Springtime Convergence: Skiing, Syrup and the Solar Eclipse in Craftsbury

Posted by Garrott Kuzzy, Lumi Experiences on Apr 11th 2024

Springtime Convergence: Skiing, Syrup and the Solar Eclipse in Craftsbury

Springtime Convergence: Skiing, Syrup and the Solar Eclipse in Craftsbury

On Monday afternoon, while the corona of the total solar eclipse shined bright against a darkened sky, the last snow was melting and final dregs of sap were running from maple trees across northern Vermont. As a Vermont-based company, Lumi Experiences’s Communications & Operations Manager Lauren is based near Craftsbury, Vermont. Here’s a spring update from Lauren:

This time of year, chances of cloud cover in Vermont’s Northeast Kingdom are high, but eclipse observers lucked out with a brilliantly clear and sunny day on Monday. In the afternoon, the rural roads around Craftsbury were abuzz with visitors. The partial eclipse was visible for a couple hours before three very special minutes when the moon moved directly in front of the sun. The sky darkened, the temperature dropped and it looked like the sun was setting for the day – only to return a few minutes later. Two planets, Venus and Jupiter, were even visible during the total eclipse!

On the same day, there was still just enough snow for folks to get out for perhaps their final ski of the season at nearby ski trails like the Craftsbury Outdoor Center. Meanwhile the sugarers in the area were hard at work boiling the last sap of the season into maple syrup.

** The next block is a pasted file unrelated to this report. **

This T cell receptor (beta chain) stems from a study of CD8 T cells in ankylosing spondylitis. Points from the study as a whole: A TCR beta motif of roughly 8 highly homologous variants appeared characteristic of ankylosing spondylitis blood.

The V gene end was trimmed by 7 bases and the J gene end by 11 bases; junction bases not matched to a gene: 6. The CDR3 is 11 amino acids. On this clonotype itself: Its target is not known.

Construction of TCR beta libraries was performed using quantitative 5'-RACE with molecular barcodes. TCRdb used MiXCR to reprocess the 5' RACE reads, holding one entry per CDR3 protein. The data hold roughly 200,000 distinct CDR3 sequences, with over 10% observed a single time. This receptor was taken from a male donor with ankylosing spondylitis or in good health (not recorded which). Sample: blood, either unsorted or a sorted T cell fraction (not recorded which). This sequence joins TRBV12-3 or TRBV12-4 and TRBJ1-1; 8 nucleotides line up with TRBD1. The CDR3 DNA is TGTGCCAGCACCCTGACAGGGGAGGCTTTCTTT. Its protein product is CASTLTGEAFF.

It’s been a record-breaking season for some sugarmakers in Vermont. During the winter and early spring, as conditions fluctuated for cross-country skiing, big temperature swings created ideal circumstances for sap flow during warm daytime temperatures. The cold nights reversed the pressure, sucking more water up into the maple trees — nature’s way of replenishing a tree’s sap stores so the slightly sweet water is ready to flow again when the temperature rises.

When you cross-country ski in Vermont, you might see metal buckets hanging from deciduous maple trees or a network of colorful, chest-high tubes that branch out from several trees to one main line. These are the two main ways sugarers in Vermont tap trees and capture the sap they produce before reducing it in a hot evaporator into the thick sweet syrup we all love. Interestingly, one sugarmaker reported sap slowing almost to a halt after the eclipse. The spring days are also growing warmer.

As a Vermont-based company leading cross-country ski vacations to destinations around Europe, we like to share this special sweet treat that is almost solely produced in North America with our hotel partners. My favorite is to drizzle maple syrup on Icelandic Pönnukökur or Austrian Kaiserschmarrn!

If you’re interested in some sweet skiing in Vermont, Lumi offers a Vermont self-guided trip to a few of our favorite cross-country ski centers across the state, including Rikert in the Green Mountains, Trapp Family Lodge in Stowe, and the Craftsbury Outdoor Center in the Northeast Kingdom. Other self-guided locations include Austria & Italy, Norway and Canada. Reach out by August 31 to book your self-guided ski adventure for 2025!

Next week I look forward to sharing photos and stories from the land of fire and ice with you. This spring’s Iceland-Fossavatn trip starts on Monday and there are only a few spaces left on the 2025 Iceland-Fossavatn trip — reach out soon if you’d like to ski in Iceland next spring.

Hope to see you on the trail in 2025,

Garrott Kuzzy